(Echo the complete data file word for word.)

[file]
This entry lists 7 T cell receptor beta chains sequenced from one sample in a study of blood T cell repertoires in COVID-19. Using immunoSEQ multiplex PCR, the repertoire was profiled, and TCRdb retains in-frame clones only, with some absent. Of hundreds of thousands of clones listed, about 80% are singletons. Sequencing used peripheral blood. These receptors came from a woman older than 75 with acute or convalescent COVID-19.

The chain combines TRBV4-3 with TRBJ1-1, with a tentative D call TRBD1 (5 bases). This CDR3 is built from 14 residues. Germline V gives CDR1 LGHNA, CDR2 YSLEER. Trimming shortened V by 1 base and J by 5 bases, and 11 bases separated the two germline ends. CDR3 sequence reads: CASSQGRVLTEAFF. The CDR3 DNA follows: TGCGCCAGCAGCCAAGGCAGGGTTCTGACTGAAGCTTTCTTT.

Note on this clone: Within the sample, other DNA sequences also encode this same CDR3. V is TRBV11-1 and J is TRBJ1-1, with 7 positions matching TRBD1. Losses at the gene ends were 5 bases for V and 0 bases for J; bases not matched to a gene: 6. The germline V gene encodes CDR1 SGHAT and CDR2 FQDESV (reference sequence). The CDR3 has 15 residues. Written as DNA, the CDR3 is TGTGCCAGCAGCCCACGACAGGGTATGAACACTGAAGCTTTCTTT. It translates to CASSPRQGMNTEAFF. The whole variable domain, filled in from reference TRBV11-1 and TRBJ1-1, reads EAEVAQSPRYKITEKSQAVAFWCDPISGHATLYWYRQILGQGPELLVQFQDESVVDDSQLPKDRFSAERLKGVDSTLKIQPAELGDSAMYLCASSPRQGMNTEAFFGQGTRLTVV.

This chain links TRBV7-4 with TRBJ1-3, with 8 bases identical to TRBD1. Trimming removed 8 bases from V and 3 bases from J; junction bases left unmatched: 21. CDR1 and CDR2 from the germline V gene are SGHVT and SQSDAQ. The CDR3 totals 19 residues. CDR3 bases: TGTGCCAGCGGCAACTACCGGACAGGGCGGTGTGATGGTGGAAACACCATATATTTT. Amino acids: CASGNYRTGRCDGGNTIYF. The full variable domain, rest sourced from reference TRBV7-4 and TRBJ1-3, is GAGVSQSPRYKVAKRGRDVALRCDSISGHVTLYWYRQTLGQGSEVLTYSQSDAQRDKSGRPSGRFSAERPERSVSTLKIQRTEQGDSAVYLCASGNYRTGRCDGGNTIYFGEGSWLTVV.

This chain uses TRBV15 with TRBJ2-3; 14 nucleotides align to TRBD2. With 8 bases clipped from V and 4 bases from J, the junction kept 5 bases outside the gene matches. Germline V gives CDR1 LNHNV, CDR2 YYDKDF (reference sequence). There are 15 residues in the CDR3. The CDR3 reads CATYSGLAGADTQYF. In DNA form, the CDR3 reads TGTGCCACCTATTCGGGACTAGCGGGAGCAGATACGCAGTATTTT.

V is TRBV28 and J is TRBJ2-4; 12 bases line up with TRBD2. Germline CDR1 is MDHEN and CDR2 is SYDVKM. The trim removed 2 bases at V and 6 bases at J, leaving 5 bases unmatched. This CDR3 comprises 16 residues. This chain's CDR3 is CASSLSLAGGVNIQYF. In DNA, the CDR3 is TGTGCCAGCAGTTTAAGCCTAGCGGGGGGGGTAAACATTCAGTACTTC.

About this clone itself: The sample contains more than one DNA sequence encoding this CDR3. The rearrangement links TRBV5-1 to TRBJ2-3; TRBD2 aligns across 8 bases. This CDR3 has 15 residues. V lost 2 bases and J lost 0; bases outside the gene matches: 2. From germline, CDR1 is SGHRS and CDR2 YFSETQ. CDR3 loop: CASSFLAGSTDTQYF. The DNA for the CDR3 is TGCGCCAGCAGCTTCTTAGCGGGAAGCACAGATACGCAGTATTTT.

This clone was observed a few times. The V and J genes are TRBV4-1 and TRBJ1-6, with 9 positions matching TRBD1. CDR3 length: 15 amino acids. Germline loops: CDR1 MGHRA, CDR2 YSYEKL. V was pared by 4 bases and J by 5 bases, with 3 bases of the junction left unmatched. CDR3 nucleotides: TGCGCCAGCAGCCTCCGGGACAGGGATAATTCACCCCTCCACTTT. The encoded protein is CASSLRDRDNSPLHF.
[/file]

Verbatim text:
This entry lists 7 T cell receptor beta chains sequenced from one sample in a study of blood T cell repertoires in COVID-19. Using immunoSEQ multiplex PCR, the repertoire was profiled, and TCRdb retains in-frame clones only, with some absent. Of hundreds of thousands of clones listed, about 80% are singletons. Sequencing used peripheral blood. These receptors came from a woman older than 75 with acute or convalescent COVID-19.

The chain combines TRBV4-3 with TRBJ1-1, with a tentative D call TRBD1 (5 bases). This CDR3 is built from 14 residues. Germline V gives CDR1 LGHNA, CDR2 YSLEER. Trimming shortened V by 1 base and J by 5 bases, and 11 bases separated the two germline ends. CDR3 sequence reads: CASSQGRVLTEAFF. The CDR3 DNA follows: TGCGCCAGCAGCCAAGGCAGGGTTCTGACTGAAGCTTTCTTT.

Note on this clone: Within the sample, other DNA sequences also encode this same CDR3. V is TRBV11-1 and J is TRBJ1-1, with 7 positions matching TRBD1. Losses at the gene ends were 5 bases for V and 0 bases for J; bases not matched to a gene: 6. The germline V gene encodes CDR1 SGHAT and CDR2 FQDESV (reference sequence). The CDR3 has 15 residues. Written as DNA, the CDR3 is TGTGCCAGCAGCCCACGACAGGGTATGAACACTGAAGCTTTCTTT. It translates to CASSPRQGMNTEAFF. The whole variable domain, filled in from reference TRBV11-1 and TRBJ1-1, reads EAEVAQSPRYKITEKSQAVAFWCDPISGHATLYWYRQILGQGPELLVQFQDESVVDDSQLPKDRFSAERLKGVDSTLKIQPAELGDSAMYLCASSPRQGMNTEAFFGQGTRLTVV.

This chain links TRBV7-4 with TRBJ1-3, with 8 bases identical to TRBD1. Trimming removed 8 bases from V and 3 bases from J; junction bases left unmatched: 21. CDR1 and CDR2 from the germline V gene are SGHVT and SQSDAQ. The CDR3 totals 19 residues. CDR3 bases: TGTGCCAGCGGCAACTACCGGACAGGGCGGTGTGATGGTGGAAACACCATATATTTT. Amino acids: CASGNYRTGRCDGGNTIYF. The full variable domain, rest sourced from reference TRBV7-4 and TRBJ1-3, is GAGVSQSPRYKVAKRGRDVALRCDSISGHVTLYWYRQTLGQGSEVLTYSQSDAQRDKSGRPSGRFSAERPERSVSTLKIQRTEQGDSAVYLCASGNYRTGRCDGGNTIYFGEGSWLTVV.

This chain uses TRBV15 with TRBJ2-3; 14 nucleotides align to TRBD2. With 8 bases clipped from V and 4 bases from J, the junction kept 5 bases outside the gene matches. Germline V gives CDR1 LNHNV, CDR2 YYDKDF (reference sequence). There are 15 residues in the CDR3. The CDR3 reads CATYSGLAGADTQYF. In DNA form, the CDR3 reads TGTGCCACCTATTCGGGACTAGCGGGAGCAGATACGCAGTATTTT.

V is TRBV28 and J is TRBJ2-4; 12 bases line up with TRBD2. Germline CDR1 is MDHEN and CDR2 is SYDVKM. The trim removed 2 bases at V and 6 bases at J, leaving 5 bases unmatched. This CDR3 comprises 16 residues. This chain's CDR3 is CASSLSLAGGVNIQYF. In DNA, the CDR3 is TGTGCCAGCAGTTTAAGCCTAGCGGGGGGGGTAAACATTCAGTACTTC.

About this clone itself: The sample contains more than one DNA sequence encoding this CDR3. The rearrangement links TRBV5-1 to TRBJ2-3; TRBD2 aligns across 8 bases. This CDR3 has 15 residues. V lost 2 bases and J lost 0; bases outside the gene matches: 2. From germline, CDR1 is SGHRS and CDR2 YFSETQ. CDR3 loop: CASSFLAGSTDTQYF. The DNA for the CDR3 is TGCGCCAGCAGCTTCTTAGCGGGAAGCACAGATACGCAGTATTTT.

This clone was observed a few times. The V and J genes are TRBV4-1 and TRBJ1-6, with 9 positions matching TRBD1. CDR3 length: 15 amino acids. Germline loops: CDR1 MGHRA, CDR2 YSYEKL. V was pared by 4 bases and J by 5 bases, with 3 bases of the junction left unmatched. CDR3 nucleotides: TGCGCCAGCAGCCTCCGGGACAGGGATAATTCACCCCTCCACTTT. The encoded protein is CASSLRDRDNSPLHF.